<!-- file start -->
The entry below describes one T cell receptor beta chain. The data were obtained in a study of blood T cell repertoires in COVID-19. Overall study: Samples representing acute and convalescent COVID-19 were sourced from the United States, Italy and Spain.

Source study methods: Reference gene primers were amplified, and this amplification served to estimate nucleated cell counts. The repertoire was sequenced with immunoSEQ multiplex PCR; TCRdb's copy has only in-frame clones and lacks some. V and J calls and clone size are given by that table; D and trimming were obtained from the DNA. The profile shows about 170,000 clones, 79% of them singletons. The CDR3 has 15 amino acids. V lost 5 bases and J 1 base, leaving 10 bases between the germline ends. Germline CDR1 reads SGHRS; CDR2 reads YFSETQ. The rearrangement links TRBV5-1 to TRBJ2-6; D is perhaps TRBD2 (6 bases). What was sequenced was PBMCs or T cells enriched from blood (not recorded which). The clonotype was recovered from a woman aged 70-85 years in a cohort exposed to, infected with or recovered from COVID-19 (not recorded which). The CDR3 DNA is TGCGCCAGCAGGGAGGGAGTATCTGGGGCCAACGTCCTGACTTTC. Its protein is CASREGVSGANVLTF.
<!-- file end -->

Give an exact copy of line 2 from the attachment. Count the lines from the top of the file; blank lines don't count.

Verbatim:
Source study methods: Reference gene primers were amplified, and this amplification served to estimate nucleated cell counts. The repertoire was sequenced with immunoSEQ multiplex PCR; TCRdb's copy has only in-frame clones and lacks some. V and J calls and clone size are given by that table; D and trimming were obtained from the DNA. The profile shows about 170,000 clones, 79% of them singletons. The CDR3 has 15 amino acids. V lost 5 bases and J 1 base, leaving 10 bases between the germline ends. Germline CDR1 reads SGHRS; CDR2 reads YFSETQ. The rearrangement links TRBV5-1 to TRBJ2-6; D is perhaps TRBD2 (6 bases). What was sequenced was PBMCs or T cells enriched from blood (not recorded which). The clonotype was recovered from a woman aged 70-85 years in a cohort exposed to, infected with or recovered from COVID-19 (not recorded which). The CDR3 DNA is TGCGCCAGCAGGGAGGGAGTATCTGGGGCCAACGTCCTGACTTTC. Its protein is CASREGVSGANVLTF.